Will China Take Over North Korea?
Kim Jong Il suffered a stroke last month, died in 2003, or is in perfectly good health at this moment, all according to recent reports. We will one day know which one of them is true, but by then it may be too late. Why? The events of the last few days could be setting the stage for China to eventually absorb North Korea.
First, the facts. Yesterday, Kim did not attend the military celebrations in Pyongyang to mark the 60th anniversary of the founding of the Democratic People’s Republic of Korea. His absence fueled rumors of his poor condition, spread by a senior U.S. intelligence official, that the North Korean suffered a stroke in the last few weeks. A South Korean official in Beijing was quoted as saying that Mr. Kim collapsed on August 22. A team of five Chinese doctors have been reported to be attending to him since late last month.
Today, Kim Yong Nam, often described as Pyongyang’s No. 2 leader, said there is “no problem” with his boss’s condition. This follows other denials from high-ranking regime members. “We see such reports as not only worthless, but rather as a conspiracy plot,” said senior diplomat Song Il Ho, referring to rumors of Kim Jong Il’s poor health. “Western media have reported falsehood before.”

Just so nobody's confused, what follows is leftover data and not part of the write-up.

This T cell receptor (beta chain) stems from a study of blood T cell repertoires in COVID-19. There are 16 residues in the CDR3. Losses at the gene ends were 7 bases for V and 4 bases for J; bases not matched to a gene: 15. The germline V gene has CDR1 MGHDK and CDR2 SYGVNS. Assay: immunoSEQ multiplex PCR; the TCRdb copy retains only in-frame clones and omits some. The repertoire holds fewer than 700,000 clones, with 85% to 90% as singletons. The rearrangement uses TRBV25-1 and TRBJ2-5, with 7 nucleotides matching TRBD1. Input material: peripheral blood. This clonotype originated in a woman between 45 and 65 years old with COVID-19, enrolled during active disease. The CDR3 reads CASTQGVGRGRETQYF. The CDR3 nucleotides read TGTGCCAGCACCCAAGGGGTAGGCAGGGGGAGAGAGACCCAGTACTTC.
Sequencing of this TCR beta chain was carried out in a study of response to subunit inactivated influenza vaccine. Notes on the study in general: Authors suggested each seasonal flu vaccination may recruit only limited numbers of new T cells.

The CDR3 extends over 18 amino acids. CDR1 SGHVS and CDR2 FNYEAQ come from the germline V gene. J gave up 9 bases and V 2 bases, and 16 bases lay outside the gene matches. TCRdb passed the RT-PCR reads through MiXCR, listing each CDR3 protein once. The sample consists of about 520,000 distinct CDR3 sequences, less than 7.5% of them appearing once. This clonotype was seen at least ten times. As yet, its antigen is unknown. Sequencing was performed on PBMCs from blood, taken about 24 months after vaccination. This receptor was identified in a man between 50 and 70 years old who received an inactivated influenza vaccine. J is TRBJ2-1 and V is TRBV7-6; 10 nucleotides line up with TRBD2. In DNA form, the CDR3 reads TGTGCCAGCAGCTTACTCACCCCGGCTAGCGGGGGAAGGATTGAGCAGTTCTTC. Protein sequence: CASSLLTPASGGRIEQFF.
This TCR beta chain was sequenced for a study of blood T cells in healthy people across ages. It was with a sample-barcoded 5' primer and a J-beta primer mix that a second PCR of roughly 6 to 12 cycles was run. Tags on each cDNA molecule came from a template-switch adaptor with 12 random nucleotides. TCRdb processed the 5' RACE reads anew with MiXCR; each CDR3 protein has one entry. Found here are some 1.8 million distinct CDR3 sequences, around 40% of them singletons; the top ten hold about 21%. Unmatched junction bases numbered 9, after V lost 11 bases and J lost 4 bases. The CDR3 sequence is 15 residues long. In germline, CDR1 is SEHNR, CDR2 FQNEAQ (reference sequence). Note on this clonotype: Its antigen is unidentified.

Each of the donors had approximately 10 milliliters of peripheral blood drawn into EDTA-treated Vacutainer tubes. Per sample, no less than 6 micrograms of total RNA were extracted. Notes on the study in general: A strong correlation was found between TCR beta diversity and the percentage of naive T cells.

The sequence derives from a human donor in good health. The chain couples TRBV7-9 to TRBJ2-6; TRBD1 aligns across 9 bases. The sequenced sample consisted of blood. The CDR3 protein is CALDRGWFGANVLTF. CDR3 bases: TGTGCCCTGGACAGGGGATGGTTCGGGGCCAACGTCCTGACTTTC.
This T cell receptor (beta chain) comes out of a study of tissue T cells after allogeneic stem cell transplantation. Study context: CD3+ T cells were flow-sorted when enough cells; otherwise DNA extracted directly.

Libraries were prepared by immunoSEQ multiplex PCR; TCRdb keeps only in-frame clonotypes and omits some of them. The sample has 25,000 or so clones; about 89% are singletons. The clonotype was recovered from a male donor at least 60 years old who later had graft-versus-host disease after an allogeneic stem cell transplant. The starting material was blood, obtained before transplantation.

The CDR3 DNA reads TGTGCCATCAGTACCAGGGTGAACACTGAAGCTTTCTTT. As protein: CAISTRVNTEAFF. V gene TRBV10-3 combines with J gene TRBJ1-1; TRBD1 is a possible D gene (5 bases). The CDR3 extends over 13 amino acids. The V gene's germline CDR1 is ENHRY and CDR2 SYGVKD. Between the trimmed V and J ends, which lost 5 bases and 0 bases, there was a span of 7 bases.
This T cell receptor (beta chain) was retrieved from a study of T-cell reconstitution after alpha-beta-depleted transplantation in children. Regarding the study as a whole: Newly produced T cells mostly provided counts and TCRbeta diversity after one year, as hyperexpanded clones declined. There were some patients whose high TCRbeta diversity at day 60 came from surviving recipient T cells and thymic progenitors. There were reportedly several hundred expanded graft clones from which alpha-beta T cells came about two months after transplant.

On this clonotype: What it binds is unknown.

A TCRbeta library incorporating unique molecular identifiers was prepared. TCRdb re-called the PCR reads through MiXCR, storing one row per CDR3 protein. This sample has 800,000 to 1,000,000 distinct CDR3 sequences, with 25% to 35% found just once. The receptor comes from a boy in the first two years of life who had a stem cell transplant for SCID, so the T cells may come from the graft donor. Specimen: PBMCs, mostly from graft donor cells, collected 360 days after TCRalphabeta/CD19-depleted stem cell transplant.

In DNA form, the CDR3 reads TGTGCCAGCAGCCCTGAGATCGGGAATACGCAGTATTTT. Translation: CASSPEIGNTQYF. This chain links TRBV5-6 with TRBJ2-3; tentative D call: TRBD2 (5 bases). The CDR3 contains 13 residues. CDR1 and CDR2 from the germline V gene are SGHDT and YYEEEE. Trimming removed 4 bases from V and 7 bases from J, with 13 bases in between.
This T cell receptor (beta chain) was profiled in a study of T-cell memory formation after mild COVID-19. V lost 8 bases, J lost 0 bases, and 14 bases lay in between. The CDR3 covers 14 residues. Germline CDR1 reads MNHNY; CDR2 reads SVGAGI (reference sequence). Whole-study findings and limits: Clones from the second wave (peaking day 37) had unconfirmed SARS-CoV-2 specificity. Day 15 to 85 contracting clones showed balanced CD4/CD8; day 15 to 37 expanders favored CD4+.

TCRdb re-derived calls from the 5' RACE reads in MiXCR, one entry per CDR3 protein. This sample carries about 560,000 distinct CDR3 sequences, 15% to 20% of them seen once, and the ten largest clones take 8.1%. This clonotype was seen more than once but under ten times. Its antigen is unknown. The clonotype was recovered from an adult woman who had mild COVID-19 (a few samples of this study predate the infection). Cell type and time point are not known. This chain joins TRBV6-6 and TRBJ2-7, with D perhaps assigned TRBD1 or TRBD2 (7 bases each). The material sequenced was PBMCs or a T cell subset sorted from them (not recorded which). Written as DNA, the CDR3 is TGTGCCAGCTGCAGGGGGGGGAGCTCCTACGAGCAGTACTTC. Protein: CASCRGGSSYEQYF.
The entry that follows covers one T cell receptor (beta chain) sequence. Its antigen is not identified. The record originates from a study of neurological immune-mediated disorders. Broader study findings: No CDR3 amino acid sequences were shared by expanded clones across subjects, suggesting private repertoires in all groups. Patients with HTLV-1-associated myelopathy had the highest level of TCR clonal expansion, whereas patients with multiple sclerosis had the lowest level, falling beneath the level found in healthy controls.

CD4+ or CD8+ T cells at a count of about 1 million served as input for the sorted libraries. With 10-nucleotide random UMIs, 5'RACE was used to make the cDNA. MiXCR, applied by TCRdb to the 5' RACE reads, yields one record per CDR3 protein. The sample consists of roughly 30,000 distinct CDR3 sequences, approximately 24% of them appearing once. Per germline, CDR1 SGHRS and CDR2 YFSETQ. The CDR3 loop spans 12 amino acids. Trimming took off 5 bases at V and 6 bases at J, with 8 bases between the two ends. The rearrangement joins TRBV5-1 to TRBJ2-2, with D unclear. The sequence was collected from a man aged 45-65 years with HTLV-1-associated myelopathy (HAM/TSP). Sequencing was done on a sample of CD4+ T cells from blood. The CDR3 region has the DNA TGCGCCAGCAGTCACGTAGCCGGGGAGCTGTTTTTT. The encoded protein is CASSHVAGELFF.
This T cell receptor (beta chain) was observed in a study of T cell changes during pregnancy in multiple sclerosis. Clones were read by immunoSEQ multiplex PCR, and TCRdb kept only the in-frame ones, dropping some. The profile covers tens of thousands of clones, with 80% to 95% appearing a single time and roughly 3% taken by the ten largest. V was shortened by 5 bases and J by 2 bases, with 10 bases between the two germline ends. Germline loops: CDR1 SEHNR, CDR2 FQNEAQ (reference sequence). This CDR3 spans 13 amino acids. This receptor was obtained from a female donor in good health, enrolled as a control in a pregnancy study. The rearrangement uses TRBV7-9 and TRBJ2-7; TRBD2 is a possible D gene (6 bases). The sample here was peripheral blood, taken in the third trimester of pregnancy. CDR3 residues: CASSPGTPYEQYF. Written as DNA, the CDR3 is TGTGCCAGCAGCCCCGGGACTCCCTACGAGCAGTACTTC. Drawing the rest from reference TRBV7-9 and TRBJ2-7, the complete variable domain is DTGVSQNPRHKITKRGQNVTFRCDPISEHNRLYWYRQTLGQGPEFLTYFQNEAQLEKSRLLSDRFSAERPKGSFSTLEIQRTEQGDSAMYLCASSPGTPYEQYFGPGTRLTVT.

Many times, in fact. Some analysts argue there is less going on than meets the eye in the DPRK, as the North Koreans like to call their miserable little nation. “The starting point on all this should be that we don’t know diddly about what is going on inside that closed country,” says Brad Glosserman of the Pacific Forum in Honolulu. “Kim has a tendency to drop out of sight when there is a tough decision to make.” All the well-known Korea expert says is true -- Kim Jong Il now faces a series of especially tough decisions about surrendering his nuclear weapons. And, as a general matter, it is hard to find significance in anything the world’s strangest national leader does not do. After all, he is even known for not showing up at celebrations of his own birthday.